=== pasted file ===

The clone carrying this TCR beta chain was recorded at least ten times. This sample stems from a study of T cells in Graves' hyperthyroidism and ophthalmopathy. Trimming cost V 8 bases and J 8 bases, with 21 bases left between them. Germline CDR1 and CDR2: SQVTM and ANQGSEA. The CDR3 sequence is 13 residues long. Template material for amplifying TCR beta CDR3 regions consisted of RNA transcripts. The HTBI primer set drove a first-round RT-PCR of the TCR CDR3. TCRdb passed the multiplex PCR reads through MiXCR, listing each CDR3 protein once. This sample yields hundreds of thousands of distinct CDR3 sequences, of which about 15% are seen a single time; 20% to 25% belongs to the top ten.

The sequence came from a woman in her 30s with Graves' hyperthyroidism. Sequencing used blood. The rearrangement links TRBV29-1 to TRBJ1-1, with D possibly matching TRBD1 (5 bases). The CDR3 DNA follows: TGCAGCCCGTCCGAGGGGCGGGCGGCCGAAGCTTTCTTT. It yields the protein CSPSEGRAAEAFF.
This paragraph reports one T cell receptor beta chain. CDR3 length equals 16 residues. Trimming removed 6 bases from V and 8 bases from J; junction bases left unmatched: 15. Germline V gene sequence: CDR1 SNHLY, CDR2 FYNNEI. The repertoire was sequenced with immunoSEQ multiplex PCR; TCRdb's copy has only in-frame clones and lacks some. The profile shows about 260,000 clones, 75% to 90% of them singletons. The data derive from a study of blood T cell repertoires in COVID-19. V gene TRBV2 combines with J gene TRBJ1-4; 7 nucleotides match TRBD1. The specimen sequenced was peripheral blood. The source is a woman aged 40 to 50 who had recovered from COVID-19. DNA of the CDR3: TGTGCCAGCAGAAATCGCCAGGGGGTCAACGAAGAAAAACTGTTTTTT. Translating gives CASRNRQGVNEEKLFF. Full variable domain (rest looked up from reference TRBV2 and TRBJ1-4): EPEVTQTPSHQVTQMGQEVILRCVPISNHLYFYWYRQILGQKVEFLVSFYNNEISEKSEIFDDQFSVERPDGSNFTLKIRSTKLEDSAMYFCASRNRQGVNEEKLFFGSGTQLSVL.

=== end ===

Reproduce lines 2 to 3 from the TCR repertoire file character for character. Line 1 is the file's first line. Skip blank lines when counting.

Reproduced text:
The sequence came from a woman in her 30s with Graves' hyperthyroidism. Sequencing used blood. The rearrangement links TRBV29-1 to TRBJ1-1, with D possibly matching TRBD1 (5 bases). The CDR3 DNA follows: TGCAGCCCGTCCGAGGGGCGGGCGGCCGAAGCTTTCTTT. It yields the protein CSPSEGRAAEAFF.
This paragraph reports one T cell receptor beta chain. CDR3 length equals 16 residues. Trimming removed 6 bases from V and 8 bases from J; junction bases left unmatched: 15. Germline V gene sequence: CDR1 SNHLY, CDR2 FYNNEI. The repertoire was sequenced with immunoSEQ multiplex PCR; TCRdb's copy has only in-frame clones and lacks some. The profile shows about 260,000 clones, 75% to 90% of them singletons. The data derive from a study of blood T cell repertoires in COVID-19. V gene TRBV2 combines with J gene TRBJ1-4; 7 nucleotides match TRBD1. The specimen sequenced was peripheral blood. The source is a woman aged 40 to 50 who had recovered from COVID-19. DNA of the CDR3: TGTGCCAGCAGAAATCGCCAGGGGGTCAACGAAGAAAAACTGTTTTTT. Translating gives CASRNRQGVNEEKLFF. Full variable domain (rest looked up from reference TRBV2 and TRBJ1-4): EPEVTQTPSHQVTQMGQEVILRCVPISNHLYFYWYRQILGQKVEFLVSFYNNEISEKSEIFDDQFSVERPDGSNFTLKIRSTKLEDSAMYFCASRNRQGVNEEKLFFGSGTQLSVL.